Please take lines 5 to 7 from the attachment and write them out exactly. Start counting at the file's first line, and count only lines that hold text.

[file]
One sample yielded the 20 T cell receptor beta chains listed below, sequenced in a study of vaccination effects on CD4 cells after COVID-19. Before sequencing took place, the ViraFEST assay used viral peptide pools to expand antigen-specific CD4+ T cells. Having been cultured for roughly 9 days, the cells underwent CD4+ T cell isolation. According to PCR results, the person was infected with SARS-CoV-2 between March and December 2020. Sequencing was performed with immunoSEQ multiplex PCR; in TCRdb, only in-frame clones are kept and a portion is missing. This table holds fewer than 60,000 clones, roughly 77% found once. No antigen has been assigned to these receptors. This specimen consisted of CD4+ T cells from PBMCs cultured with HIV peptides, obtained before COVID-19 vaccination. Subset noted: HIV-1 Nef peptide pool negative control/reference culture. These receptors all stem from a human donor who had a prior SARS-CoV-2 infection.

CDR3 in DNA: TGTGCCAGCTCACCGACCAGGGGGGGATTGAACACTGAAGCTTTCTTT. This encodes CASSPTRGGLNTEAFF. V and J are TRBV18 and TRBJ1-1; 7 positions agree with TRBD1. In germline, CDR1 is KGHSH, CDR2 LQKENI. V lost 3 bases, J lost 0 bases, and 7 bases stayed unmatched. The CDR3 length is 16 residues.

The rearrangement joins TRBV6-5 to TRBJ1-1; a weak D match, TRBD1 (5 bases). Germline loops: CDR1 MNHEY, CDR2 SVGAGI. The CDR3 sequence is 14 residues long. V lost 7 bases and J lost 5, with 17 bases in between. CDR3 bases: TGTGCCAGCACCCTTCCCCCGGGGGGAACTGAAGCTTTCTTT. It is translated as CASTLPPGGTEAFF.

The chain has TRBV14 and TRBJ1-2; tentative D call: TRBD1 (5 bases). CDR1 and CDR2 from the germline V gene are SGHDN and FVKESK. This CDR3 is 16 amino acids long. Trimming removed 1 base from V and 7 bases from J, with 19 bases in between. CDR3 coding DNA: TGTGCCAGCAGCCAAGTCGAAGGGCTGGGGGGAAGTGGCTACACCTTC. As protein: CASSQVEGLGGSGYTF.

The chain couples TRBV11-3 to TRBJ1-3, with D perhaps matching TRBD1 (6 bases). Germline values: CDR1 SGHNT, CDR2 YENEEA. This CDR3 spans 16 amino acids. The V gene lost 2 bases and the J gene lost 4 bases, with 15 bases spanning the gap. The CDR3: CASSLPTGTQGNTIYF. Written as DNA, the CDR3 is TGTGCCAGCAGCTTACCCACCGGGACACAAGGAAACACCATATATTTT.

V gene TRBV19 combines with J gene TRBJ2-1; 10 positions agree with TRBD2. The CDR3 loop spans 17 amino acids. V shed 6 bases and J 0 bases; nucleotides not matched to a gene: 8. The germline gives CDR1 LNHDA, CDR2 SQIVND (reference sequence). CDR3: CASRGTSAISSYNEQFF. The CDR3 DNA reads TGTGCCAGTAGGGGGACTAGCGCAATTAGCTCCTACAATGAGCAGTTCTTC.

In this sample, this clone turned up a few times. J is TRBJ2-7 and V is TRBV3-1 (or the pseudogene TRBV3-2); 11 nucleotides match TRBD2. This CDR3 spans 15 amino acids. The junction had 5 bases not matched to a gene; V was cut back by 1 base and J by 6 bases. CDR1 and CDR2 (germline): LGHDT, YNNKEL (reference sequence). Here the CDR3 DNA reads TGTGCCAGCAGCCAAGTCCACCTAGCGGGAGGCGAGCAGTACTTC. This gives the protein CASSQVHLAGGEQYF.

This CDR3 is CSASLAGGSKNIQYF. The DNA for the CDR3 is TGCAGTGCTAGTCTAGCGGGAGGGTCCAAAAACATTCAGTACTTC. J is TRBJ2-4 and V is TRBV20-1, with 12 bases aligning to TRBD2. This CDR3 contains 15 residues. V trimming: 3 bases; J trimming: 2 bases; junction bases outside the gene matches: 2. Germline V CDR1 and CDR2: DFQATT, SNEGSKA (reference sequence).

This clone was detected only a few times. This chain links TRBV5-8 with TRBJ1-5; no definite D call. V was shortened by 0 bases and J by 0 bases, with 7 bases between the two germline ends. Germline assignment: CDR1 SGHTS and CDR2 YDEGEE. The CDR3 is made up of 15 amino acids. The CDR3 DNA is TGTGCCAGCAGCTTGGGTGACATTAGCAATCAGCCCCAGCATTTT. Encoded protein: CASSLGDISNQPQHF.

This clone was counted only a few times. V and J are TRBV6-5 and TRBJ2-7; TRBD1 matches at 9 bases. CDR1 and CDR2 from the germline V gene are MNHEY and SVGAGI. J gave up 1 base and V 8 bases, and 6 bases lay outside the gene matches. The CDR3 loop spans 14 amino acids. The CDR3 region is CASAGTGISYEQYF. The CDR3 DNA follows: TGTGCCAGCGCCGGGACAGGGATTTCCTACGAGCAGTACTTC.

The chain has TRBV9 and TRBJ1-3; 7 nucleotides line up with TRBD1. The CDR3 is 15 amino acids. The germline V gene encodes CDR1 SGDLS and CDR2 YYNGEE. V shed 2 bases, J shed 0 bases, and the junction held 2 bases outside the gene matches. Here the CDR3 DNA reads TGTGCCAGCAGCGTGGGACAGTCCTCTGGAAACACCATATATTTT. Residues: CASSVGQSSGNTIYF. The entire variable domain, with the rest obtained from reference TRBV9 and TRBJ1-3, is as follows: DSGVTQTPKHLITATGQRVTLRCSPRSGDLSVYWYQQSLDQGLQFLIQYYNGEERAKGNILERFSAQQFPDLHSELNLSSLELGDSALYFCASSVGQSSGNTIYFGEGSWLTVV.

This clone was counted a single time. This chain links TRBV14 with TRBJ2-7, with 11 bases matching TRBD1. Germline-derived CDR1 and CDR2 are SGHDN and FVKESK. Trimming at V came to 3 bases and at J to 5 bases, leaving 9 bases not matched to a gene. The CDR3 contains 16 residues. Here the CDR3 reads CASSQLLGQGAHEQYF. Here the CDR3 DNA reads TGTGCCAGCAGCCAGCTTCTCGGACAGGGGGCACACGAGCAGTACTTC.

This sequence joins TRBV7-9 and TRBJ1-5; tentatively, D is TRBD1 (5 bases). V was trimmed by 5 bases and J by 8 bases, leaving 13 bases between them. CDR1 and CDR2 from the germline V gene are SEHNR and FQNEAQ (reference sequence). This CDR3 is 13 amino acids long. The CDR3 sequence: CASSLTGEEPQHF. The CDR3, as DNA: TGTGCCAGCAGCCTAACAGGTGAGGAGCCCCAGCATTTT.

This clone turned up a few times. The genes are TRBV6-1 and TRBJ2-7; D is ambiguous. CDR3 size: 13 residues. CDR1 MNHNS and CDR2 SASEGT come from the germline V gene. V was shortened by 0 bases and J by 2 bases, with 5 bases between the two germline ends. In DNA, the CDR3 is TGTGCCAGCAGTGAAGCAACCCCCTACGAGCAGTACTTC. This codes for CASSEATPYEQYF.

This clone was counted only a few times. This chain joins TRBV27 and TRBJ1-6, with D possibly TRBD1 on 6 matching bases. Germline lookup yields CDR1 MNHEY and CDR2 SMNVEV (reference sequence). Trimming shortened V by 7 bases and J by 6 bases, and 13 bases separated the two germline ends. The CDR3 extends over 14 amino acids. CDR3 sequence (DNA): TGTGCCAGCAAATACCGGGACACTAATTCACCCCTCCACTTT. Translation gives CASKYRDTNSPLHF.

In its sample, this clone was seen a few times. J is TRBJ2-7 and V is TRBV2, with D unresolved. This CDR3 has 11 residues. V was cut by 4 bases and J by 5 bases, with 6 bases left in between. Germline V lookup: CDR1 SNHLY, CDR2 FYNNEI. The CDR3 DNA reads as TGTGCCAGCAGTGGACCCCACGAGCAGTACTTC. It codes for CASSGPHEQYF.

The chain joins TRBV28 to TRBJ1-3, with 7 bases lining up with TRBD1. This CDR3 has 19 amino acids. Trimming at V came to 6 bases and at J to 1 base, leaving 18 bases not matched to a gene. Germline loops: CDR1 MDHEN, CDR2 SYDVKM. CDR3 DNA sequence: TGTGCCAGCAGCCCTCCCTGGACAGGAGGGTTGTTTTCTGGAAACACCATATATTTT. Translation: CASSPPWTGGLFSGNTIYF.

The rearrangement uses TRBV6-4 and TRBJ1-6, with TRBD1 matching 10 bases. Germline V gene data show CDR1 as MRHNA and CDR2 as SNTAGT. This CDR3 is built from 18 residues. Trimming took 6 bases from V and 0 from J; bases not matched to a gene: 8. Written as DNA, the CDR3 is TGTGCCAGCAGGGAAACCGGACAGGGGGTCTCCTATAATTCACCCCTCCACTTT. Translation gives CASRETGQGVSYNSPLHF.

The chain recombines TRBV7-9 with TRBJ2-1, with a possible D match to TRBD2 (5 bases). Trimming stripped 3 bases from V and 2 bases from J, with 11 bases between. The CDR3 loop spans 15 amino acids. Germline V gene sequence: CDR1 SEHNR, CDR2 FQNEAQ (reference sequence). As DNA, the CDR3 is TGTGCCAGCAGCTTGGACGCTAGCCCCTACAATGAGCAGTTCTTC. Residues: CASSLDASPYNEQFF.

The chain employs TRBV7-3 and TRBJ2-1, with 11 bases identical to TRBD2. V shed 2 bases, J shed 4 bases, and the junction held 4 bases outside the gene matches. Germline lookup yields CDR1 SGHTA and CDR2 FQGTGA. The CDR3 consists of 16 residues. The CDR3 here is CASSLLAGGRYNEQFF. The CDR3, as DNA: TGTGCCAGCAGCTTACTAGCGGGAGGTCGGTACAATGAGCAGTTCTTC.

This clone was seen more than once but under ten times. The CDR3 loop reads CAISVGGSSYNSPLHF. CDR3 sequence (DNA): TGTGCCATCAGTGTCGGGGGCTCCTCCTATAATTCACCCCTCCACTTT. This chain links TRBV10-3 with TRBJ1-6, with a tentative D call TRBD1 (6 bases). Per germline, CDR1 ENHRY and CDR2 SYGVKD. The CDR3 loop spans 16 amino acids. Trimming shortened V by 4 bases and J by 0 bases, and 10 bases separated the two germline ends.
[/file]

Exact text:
The chain couples TRBV11-3 to TRBJ1-3, with D perhaps matching TRBD1 (6 bases). Germline values: CDR1 SGHNT, CDR2 YENEEA. This CDR3 spans 16 amino acids. The V gene lost 2 bases and the J gene lost 4 bases, with 15 bases spanning the gap. The CDR3: CASSLPTGTQGNTIYF. Written as DNA, the CDR3 is TGTGCCAGCAGCTTACCCACCGGGACACAAGGAAACACCATATATTTT.

V gene TRBV19 combines with J gene TRBJ2-1; 10 positions agree with TRBD2. The CDR3 loop spans 17 amino acids. V shed 6 bases and J 0 bases; nucleotides not matched to a gene: 8. The germline gives CDR1 LNHDA, CDR2 SQIVND (reference sequence). CDR3: CASRGTSAISSYNEQFF. The CDR3 DNA reads TGTGCCAGTAGGGGGACTAGCGCAATTAGCTCCTACAATGAGCAGTTCTTC.

In this sample, this clone turned up a few times. J is TRBJ2-7 and V is TRBV3-1 (or the pseudogene TRBV3-2); 11 nucleotides match TRBD2. This CDR3 spans 15 amino acids. The junction had 5 bases not matched to a gene; V was cut back by 1 base and J by 6 bases. CDR1 and CDR2 (germline): LGHDT, YNNKEL (reference sequence). Here the CDR3 DNA reads TGTGCCAGCAGCCAAGTCCACCTAGCGGGAGGCGAGCAGTACTTC. This gives the protein CASSQVHLAGGEQYF.